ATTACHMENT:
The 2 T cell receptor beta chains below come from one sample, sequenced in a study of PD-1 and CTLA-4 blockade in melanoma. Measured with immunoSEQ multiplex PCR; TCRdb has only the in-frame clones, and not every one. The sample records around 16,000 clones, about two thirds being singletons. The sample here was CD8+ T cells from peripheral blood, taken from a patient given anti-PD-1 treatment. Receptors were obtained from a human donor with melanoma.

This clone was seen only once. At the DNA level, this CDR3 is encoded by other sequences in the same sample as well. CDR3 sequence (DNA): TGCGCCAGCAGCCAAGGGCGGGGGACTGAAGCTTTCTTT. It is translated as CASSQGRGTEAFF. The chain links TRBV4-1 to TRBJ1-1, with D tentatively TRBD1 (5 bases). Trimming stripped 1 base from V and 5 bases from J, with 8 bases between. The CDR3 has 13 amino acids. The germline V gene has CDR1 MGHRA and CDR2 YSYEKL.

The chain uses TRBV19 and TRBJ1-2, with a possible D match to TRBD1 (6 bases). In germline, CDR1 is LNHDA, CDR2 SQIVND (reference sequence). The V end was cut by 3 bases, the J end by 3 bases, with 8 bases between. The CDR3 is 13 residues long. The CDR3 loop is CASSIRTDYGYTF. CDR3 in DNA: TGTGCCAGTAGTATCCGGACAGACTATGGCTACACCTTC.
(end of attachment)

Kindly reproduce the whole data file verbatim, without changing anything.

The 2 T cell receptor beta chains below come from one sample, sequenced in a study of PD-1 and CTLA-4 blockade in melanoma. Measured with immunoSEQ multiplex PCR; TCRdb has only the in-frame clones, and not every one. The sample records around 16,000 clones, about two thirds being singletons. The sample here was CD8+ T cells from peripheral blood, taken from a patient given anti-PD-1 treatment. Receptors were obtained from a human donor with melanoma.

This clone was seen only once. At the DNA level, this CDR3 is encoded by other sequences in the same sample as well. CDR3 sequence (DNA): TGCGCCAGCAGCCAAGGGCGGGGGACTGAAGCTTTCTTT. It is translated as CASSQGRGTEAFF. The chain links TRBV4-1 to TRBJ1-1, with D tentatively TRBD1 (5 bases). Trimming stripped 1 base from V and 5 bases from J, with 8 bases between. The CDR3 has 13 amino acids. The germline V gene has CDR1 MGHRA and CDR2 YSYEKL.

The chain uses TRBV19 and TRBJ1-2, with a possible D match to TRBD1 (6 bases). In germline, CDR1 is LNHDA, CDR2 SQIVND (reference sequence). The V end was cut by 3 bases, the J end by 3 bases, with 8 bases between. The CDR3 is 13 residues long. The CDR3 loop is CASSIRTDYGYTF. CDR3 in DNA: TGTGCCAGTAGTATCCGGACAGACTATGGCTACACCTTC.